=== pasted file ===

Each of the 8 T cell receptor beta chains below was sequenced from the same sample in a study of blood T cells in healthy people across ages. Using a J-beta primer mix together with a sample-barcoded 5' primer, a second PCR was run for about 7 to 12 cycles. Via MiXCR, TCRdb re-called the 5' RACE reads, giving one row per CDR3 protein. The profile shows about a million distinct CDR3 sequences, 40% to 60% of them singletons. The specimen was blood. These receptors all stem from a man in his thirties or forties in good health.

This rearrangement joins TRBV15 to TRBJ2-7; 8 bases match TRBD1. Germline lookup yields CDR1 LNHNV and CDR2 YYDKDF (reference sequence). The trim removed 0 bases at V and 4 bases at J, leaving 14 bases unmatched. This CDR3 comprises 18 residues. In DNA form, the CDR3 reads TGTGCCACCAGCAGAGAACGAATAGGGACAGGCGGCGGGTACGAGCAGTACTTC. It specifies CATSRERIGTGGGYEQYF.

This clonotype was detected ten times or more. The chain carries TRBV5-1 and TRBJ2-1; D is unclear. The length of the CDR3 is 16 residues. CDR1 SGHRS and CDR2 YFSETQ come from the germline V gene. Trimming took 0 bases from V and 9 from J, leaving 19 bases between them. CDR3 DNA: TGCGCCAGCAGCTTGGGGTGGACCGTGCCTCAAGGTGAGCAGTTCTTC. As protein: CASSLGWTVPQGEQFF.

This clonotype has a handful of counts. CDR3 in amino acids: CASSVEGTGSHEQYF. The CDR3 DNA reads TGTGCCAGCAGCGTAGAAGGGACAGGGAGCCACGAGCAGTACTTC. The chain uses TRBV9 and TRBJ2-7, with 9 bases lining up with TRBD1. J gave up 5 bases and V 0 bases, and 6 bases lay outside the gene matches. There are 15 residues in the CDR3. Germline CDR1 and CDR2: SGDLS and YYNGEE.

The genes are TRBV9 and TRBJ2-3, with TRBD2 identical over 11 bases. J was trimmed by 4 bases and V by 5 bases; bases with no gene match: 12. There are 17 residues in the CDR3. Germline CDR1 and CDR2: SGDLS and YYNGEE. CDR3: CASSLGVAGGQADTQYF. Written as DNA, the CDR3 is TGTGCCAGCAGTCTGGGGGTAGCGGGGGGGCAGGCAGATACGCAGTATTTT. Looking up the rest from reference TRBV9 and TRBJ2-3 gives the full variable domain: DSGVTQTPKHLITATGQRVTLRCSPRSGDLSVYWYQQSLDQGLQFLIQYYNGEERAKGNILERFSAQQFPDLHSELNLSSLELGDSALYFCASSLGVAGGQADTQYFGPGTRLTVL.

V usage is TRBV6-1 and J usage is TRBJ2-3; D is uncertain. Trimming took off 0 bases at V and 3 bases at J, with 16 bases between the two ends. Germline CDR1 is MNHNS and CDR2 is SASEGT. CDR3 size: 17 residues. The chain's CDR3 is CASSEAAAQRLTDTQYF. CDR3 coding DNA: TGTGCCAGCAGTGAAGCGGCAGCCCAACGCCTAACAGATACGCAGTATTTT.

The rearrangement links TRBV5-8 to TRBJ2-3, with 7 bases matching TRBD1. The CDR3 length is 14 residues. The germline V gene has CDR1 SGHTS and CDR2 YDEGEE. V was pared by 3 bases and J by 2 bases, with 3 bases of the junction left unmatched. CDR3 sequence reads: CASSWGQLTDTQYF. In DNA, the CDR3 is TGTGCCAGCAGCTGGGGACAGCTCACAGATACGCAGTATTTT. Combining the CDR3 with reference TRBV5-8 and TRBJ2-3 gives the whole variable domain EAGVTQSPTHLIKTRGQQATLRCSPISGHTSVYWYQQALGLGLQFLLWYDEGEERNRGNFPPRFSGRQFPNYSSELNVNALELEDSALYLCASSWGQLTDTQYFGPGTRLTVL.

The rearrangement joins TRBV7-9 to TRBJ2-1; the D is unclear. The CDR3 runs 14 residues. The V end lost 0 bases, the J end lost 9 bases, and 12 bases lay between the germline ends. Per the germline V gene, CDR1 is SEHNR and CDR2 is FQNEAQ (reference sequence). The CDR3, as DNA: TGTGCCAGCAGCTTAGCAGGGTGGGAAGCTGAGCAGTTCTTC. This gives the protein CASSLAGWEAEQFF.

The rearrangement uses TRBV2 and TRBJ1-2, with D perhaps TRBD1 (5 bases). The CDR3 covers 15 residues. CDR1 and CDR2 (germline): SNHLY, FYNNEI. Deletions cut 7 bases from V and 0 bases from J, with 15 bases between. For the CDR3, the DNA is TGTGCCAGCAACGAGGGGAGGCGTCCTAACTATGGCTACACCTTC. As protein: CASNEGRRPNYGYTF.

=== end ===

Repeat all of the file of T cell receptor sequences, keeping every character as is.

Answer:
Each of the 8 T cell receptor beta chains below was sequenced from the same sample in a study of blood T cells in healthy people across ages. Using a J-beta primer mix together with a sample-barcoded 5' primer, a second PCR was run for about 7 to 12 cycles. Via MiXCR, TCRdb re-called the 5' RACE reads, giving one row per CDR3 protein. The profile shows about a million distinct CDR3 sequences, 40% to 60% of them singletons. The specimen was blood. These receptors all stem from a man in his thirties or forties in good health.

This rearrangement joins TRBV15 to TRBJ2-7; 8 bases match TRBD1. Germline lookup yields CDR1 LNHNV and CDR2 YYDKDF (reference sequence). The trim removed 0 bases at V and 4 bases at J, leaving 14 bases unmatched. This CDR3 comprises 18 residues. In DNA form, the CDR3 reads TGTGCCACCAGCAGAGAACGAATAGGGACAGGCGGCGGGTACGAGCAGTACTTC. It specifies CATSRERIGTGGGYEQYF.

This clonotype was detected ten times or more. The chain carries TRBV5-1 and TRBJ2-1; D is unclear. The length of the CDR3 is 16 residues. CDR1 SGHRS and CDR2 YFSETQ come from the germline V gene. Trimming took 0 bases from V and 9 from J, leaving 19 bases between them. CDR3 DNA: TGCGCCAGCAGCTTGGGGTGGACCGTGCCTCAAGGTGAGCAGTTCTTC. As protein: CASSLGWTVPQGEQFF.

This clonotype has a handful of counts. CDR3 in amino acids: CASSVEGTGSHEQYF. The CDR3 DNA reads TGTGCCAGCAGCGTAGAAGGGACAGGGAGCCACGAGCAGTACTTC. The chain uses TRBV9 and TRBJ2-7, with 9 bases lining up with TRBD1. J gave up 5 bases and V 0 bases, and 6 bases lay outside the gene matches. There are 15 residues in the CDR3. Germline CDR1 and CDR2: SGDLS and YYNGEE.

The genes are TRBV9 and TRBJ2-3, with TRBD2 identical over 11 bases. J was trimmed by 4 bases and V by 5 bases; bases with no gene match: 12. There are 17 residues in the CDR3. Germline CDR1 and CDR2: SGDLS and YYNGEE. CDR3: CASSLGVAGGQADTQYF. Written as DNA, the CDR3 is TGTGCCAGCAGTCTGGGGGTAGCGGGGGGGCAGGCAGATACGCAGTATTTT. Looking up the rest from reference TRBV9 and TRBJ2-3 gives the full variable domain: DSGVTQTPKHLITATGQRVTLRCSPRSGDLSVYWYQQSLDQGLQFLIQYYNGEERAKGNILERFSAQQFPDLHSELNLSSLELGDSALYFCASSLGVAGGQADTQYFGPGTRLTVL.

V usage is TRBV6-1 and J usage is TRBJ2-3; D is uncertain. Trimming took off 0 bases at V and 3 bases at J, with 16 bases between the two ends. Germline CDR1 is MNHNS and CDR2 is SASEGT. CDR3 size: 17 residues. The chain's CDR3 is CASSEAAAQRLTDTQYF. CDR3 coding DNA: TGTGCCAGCAGTGAAGCGGCAGCCCAACGCCTAACAGATACGCAGTATTTT.

The rearrangement links TRBV5-8 to TRBJ2-3, with 7 bases matching TRBD1. The CDR3 length is 14 residues. The germline V gene has CDR1 SGHTS and CDR2 YDEGEE. V was pared by 3 bases and J by 2 bases, with 3 bases of the junction left unmatched. CDR3 sequence reads: CASSWGQLTDTQYF. In DNA, the CDR3 is TGTGCCAGCAGCTGGGGACAGCTCACAGATACGCAGTATTTT. Combining the CDR3 with reference TRBV5-8 and TRBJ2-3 gives the whole variable domain EAGVTQSPTHLIKTRGQQATLRCSPISGHTSVYWYQQALGLGLQFLLWYDEGEERNRGNFPPRFSGRQFPNYSSELNVNALELEDSALYLCASSWGQLTDTQYFGPGTRLTVL.

The rearrangement joins TRBV7-9 to TRBJ2-1; the D is unclear. The CDR3 runs 14 residues. The V end lost 0 bases, the J end lost 9 bases, and 12 bases lay between the germline ends. Per the germline V gene, CDR1 is SEHNR and CDR2 is FQNEAQ (reference sequence). The CDR3, as DNA: TGTGCCAGCAGCTTAGCAGGGTGGGAAGCTGAGCAGTTCTTC. This gives the protein CASSLAGWEAEQFF.

The rearrangement uses TRBV2 and TRBJ1-2, with D perhaps TRBD1 (5 bases). The CDR3 covers 15 residues. CDR1 and CDR2 (germline): SNHLY, FYNNEI. Deletions cut 7 bases from V and 0 bases from J, with 15 bases between. For the CDR3, the DNA is TGTGCCAGCAACGAGGGGAGGCGTCCTAACTATGGCTACACCTTC. As protein: CASNEGRRPNYGYTF.